We are a commune of inquiring, skeptical, politically centrist, capitalist, anglophile, traditionalist New England Yankee humans, humanoids, and animals with many interests beyond and above politics. Each of us has had a high-school education (or GED), but all had ADD so didn't pay attention very well, especially the dogs. Each one of us does "try my best to be just like I am," and none of us enjoys working for others, including for Maggie, from whom we receive neither a nickel nor a dime. Freedom from nags, cranks, government, do-gooders, control-freaks and idiots is all that we ask for.
The salutatorian at my daughter's recent high school graduation actually said almost exactly that. I think his exact words were "Do no harm." I loved it and it was so much better than the community organizer stuff the validictorian spewed.
My son's HS graduation speaker was a Marine Captain who basically said some similar things.
One part of this which struck me was the "fraternity basements" part. I spent quite a bit of time in our fraternity basement and he's right, the bonding down there was very useful.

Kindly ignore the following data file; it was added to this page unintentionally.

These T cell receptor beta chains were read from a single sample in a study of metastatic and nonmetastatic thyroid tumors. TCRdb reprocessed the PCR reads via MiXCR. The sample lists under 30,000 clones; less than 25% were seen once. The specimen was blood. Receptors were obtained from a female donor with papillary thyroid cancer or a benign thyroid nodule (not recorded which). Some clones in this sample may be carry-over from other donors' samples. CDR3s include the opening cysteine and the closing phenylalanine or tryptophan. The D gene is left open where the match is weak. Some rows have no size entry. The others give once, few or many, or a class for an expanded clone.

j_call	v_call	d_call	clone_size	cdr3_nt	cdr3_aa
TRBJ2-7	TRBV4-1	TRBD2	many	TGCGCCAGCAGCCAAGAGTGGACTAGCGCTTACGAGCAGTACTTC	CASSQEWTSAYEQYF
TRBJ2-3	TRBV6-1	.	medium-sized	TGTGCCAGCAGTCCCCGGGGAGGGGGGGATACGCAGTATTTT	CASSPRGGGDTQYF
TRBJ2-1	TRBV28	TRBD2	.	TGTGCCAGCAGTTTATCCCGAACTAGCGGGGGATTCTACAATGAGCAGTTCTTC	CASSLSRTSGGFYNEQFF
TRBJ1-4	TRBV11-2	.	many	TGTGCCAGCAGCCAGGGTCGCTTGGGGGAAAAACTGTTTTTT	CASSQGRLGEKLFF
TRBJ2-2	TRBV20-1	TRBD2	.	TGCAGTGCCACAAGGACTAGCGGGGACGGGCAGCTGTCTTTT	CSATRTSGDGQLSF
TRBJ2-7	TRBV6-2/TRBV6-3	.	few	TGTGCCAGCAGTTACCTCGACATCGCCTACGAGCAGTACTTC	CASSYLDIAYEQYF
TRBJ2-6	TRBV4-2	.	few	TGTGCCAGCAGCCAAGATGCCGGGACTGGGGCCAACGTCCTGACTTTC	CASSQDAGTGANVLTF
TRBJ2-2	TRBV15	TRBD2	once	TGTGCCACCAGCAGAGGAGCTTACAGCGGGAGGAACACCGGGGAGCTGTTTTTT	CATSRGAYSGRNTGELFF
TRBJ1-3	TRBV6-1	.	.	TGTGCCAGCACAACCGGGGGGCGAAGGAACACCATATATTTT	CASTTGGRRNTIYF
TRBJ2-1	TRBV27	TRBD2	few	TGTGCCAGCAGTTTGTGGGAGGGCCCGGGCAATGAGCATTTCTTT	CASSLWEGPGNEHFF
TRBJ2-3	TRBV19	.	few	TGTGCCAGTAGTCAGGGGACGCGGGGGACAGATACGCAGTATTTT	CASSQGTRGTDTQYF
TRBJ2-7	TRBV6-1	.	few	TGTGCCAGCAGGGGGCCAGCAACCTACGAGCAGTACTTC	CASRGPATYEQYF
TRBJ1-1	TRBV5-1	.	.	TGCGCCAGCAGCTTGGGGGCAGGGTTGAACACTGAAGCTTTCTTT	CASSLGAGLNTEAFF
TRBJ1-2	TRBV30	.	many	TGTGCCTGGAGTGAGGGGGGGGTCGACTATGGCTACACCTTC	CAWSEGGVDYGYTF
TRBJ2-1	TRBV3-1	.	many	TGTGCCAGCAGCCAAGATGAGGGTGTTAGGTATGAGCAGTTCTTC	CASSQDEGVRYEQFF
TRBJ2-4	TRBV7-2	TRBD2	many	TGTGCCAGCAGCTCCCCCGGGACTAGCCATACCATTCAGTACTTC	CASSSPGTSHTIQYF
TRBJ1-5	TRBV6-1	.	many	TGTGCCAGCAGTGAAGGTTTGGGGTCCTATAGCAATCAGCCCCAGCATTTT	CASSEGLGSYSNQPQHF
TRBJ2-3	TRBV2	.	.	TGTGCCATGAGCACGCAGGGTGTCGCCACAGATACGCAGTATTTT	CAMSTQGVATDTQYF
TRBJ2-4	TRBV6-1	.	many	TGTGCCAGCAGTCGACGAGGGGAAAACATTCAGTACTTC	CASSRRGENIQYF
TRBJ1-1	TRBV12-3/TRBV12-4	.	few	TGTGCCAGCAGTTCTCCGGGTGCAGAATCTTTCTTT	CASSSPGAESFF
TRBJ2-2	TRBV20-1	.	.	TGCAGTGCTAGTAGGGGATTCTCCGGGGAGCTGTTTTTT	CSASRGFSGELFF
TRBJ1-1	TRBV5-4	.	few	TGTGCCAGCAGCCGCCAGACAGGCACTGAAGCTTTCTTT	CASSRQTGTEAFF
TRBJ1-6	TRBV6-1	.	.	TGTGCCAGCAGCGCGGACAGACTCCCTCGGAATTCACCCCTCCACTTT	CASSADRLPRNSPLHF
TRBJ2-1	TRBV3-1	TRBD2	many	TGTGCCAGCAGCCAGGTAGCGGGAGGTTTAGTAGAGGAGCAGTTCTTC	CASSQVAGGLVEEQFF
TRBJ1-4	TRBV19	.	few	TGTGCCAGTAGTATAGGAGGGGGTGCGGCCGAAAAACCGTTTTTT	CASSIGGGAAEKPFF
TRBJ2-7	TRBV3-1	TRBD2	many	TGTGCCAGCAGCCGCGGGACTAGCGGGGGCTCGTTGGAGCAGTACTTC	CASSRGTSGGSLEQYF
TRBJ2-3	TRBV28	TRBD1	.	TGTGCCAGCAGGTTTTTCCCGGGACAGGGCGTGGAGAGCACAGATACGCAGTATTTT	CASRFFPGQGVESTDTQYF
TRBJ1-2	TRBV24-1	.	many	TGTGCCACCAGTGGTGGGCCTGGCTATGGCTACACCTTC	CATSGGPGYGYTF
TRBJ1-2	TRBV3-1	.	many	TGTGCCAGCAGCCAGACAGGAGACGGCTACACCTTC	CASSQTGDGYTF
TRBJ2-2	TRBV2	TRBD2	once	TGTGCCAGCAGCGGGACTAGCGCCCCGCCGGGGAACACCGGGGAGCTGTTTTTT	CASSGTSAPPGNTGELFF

But I disagree that it's all that valuable - at least it's nowhere near as valuable as the education missed by those who spent time down there while skipping classes. I knew 2 fellows who eventually dropped out. A few others who are making a fair to middling income.
The 'college experience' isn't what I'm paying for my son to have. He can have bonding anywhere, it doesn't have to be a fraternity basement. It could be at the store he works, in the car with friends as he cruises around town, at the community college, on a lacrosse club, etc.
There is no 'college experience' so valuable that it can't be had somewhere else. A friend of mine complained about his experience going to a commuter school. I asked if he had a great time. Yes he did, he joined a fraternity. So, I pointed out, your experience wasn't bad, it was just different, and there's nothing wrong with that. What if I'd chosen Penn as opposed to Syracuse, as I could have? Would I have had a 'better' experience in a fraternity basement there? Would that experience be equal to the education I was receiving? No and no.
Still, some of this was good advice and I agree with it. But I'm not shelling out $40,000 a year for 'an experience'. Too many other ways to have that which are much cheaper.